THE IOWA POLICY PROJECT
Can solar energy help build the Iowa economy? This analysis answers that question with a resounding “Yes.” Iowa has almost all the right ingredients on hand: demonstrated ability to be a renewable energy leader with wind power, a solar energy industry that already employs people across the state, and more sunshine than New Jersey or Germany, both leading global solar markets. Solar is taking off in the Midwest. The industry is creating jobs and economic growth in Illinois, Michigan and Ohio, which have passed legislation to drive demand for solar power.1 Iowa can cash in on the opportunity to create jobs and generate economic activity, if supported by appropriate state policy.
This report examines the potential job creation and economic activity that would result from installing 300 megawatts (MW) of solar photovoltaic (PV) systems on homes, farms, business and public buildings across Iowa over the next five years. Three hundred megawatts of solar power was set as a reasonable, yet robust target that would have a minimal impact on costumer rates.2 Table 1 lists the megawatts that would be installed each year to reach this goal. Economic output modeling for the development of 300 MW of solar energy finds that in year five of the program, the equivalent of almost 5,000 jobs would be created and over $332 million in value would be added to Iowa’s economy. (See Fig. 1, right, and Table 2, p. 2.)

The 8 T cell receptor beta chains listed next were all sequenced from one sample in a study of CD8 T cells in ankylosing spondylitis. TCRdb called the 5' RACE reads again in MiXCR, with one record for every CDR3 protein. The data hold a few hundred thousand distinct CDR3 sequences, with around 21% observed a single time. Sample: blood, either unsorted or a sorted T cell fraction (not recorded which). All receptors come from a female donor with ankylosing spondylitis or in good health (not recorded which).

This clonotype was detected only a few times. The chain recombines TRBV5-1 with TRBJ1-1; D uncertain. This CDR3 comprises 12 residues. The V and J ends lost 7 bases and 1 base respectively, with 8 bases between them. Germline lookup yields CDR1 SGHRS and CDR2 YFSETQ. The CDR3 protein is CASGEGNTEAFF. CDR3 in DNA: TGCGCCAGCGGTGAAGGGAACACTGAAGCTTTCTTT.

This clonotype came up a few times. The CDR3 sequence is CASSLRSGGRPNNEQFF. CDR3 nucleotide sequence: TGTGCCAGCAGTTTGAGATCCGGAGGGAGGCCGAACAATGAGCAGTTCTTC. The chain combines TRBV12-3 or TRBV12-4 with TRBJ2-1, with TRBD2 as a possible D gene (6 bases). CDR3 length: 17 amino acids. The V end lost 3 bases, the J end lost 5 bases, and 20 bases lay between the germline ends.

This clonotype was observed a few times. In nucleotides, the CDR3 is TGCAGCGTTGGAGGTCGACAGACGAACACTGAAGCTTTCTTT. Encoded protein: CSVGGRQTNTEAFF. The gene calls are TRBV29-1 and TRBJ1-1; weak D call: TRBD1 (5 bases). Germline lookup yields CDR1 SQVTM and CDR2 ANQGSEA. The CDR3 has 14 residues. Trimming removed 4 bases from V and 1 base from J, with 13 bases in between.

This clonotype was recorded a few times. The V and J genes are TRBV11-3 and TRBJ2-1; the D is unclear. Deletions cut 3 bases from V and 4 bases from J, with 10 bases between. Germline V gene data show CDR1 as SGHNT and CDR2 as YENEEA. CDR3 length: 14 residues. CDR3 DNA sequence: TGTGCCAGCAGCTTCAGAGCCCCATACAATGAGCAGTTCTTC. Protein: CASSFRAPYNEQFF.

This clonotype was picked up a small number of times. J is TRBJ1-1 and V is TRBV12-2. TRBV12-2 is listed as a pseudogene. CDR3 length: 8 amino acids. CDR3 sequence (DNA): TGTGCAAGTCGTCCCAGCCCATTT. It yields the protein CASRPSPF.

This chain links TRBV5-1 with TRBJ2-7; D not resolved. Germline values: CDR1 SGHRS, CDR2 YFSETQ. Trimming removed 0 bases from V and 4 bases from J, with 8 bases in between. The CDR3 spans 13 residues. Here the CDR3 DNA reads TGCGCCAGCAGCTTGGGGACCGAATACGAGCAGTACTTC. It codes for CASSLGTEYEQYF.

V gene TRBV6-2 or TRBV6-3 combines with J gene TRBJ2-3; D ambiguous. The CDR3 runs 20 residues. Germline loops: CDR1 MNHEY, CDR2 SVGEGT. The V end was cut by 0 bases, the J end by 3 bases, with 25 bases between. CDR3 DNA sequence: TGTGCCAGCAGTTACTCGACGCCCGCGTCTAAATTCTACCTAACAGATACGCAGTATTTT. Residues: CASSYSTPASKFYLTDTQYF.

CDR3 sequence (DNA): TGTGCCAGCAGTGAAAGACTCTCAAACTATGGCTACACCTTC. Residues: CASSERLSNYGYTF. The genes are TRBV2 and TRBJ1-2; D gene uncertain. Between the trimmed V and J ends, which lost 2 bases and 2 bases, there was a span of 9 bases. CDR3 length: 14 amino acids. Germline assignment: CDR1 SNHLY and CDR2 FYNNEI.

This report explains the potential job creation and economic impacts of a robust solar industry in Iowa based on input-output modeling undertaken by Iowa State University economist David Swenson. The report also profiles Iowa’s nascent solar industry. The report concludes with a discussion of what policies have successfully spurred solar industries in neighboring states and what policies are necessary to help Iowa reap the full economic benefit from solar power.
About the Iowa Policy Project
“The Iowa Policy Project (IPP) is a nonprofit, nonpartisan organization founded in 2001 to produce research and analysis to engage Iowans in state policy decisions. IPP focuses on tax and budget issues, the Iowa economy, and energy and environmental policy.”